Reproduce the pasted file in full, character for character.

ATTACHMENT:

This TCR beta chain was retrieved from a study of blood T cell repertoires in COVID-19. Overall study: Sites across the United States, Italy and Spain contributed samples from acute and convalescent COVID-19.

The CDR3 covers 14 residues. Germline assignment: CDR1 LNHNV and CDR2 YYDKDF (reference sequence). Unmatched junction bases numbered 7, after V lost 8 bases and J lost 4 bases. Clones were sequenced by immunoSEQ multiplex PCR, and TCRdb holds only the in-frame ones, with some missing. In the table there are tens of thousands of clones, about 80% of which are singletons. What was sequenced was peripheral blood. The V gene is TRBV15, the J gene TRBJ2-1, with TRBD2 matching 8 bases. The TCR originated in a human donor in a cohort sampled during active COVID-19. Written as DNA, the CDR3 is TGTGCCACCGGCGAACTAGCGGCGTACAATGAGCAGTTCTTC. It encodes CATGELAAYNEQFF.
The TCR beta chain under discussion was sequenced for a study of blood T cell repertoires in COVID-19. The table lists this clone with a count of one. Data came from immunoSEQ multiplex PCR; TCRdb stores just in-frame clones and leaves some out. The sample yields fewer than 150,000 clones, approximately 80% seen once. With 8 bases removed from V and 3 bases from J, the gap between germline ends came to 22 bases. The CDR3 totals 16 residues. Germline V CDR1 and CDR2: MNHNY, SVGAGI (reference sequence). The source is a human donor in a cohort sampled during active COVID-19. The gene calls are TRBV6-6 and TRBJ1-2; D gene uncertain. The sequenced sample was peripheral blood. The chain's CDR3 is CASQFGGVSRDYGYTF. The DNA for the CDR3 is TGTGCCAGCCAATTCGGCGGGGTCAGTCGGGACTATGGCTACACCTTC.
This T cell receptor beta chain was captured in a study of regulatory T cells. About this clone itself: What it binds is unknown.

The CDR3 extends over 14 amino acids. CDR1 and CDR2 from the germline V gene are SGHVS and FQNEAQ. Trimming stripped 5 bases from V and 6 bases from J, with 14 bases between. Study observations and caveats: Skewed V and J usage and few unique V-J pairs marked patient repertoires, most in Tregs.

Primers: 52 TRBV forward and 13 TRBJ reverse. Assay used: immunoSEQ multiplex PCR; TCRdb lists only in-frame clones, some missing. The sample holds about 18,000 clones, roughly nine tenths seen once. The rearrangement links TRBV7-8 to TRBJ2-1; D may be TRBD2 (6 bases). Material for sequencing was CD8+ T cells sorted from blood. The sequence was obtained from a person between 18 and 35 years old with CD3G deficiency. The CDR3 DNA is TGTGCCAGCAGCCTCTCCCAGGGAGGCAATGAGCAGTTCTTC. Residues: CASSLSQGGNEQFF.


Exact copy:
This TCR beta chain was retrieved from a study of blood T cell repertoires in COVID-19. Overall study: Sites across the United States, Italy and Spain contributed samples from acute and convalescent COVID-19.

The CDR3 covers 14 residues. Germline assignment: CDR1 LNHNV and CDR2 YYDKDF (reference sequence). Unmatched junction bases numbered 7, after V lost 8 bases and J lost 4 bases. Clones were sequenced by immunoSEQ multiplex PCR, and TCRdb holds only the in-frame ones, with some missing. In the table there are tens of thousands of clones, about 80% of which are singletons. What was sequenced was peripheral blood. The V gene is TRBV15, the J gene TRBJ2-1, with TRBD2 matching 8 bases. The TCR originated in a human donor in a cohort sampled during active COVID-19. Written as DNA, the CDR3 is TGTGCCACCGGCGAACTAGCGGCGTACAATGAGCAGTTCTTC. It encodes CATGELAAYNEQFF.
The TCR beta chain under discussion was sequenced for a study of blood T cell repertoires in COVID-19. The table lists this clone with a count of one. Data came from immunoSEQ multiplex PCR; TCRdb stores just in-frame clones and leaves some out. The sample yields fewer than 150,000 clones, approximately 80% seen once. With 8 bases removed from V and 3 bases from J, the gap between germline ends came to 22 bases. The CDR3 totals 16 residues. Germline V CDR1 and CDR2: MNHNY, SVGAGI (reference sequence). The source is a human donor in a cohort sampled during active COVID-19. The gene calls are TRBV6-6 and TRBJ1-2; D gene uncertain. The sequenced sample was peripheral blood. The chain's CDR3 is CASQFGGVSRDYGYTF. The DNA for the CDR3 is TGTGCCAGCCAATTCGGCGGGGTCAGTCGGGACTATGGCTACACCTTC.
This T cell receptor beta chain was captured in a study of regulatory T cells. About this clone itself: What it binds is unknown.

The CDR3 extends over 14 amino acids. CDR1 and CDR2 from the germline V gene are SGHVS and FQNEAQ. Trimming stripped 5 bases from V and 6 bases from J, with 14 bases between. Study observations and caveats: Skewed V and J usage and few unique V-J pairs marked patient repertoires, most in Tregs.

Primers: 52 TRBV forward and 13 TRBJ reverse. Assay used: immunoSEQ multiplex PCR; TCRdb lists only in-frame clones, some missing. The sample holds about 18,000 clones, roughly nine tenths seen once. The rearrangement links TRBV7-8 to TRBJ2-1; D may be TRBD2 (6 bases). Material for sequencing was CD8+ T cells sorted from blood. The sequence was obtained from a person between 18 and 35 years old with CD3G deficiency. The CDR3 DNA is TGTGCCAGCAGCCTCTCCCAGGGAGGCAATGAGCAGTTCTTC. Residues: CASSLSQGGNEQFF.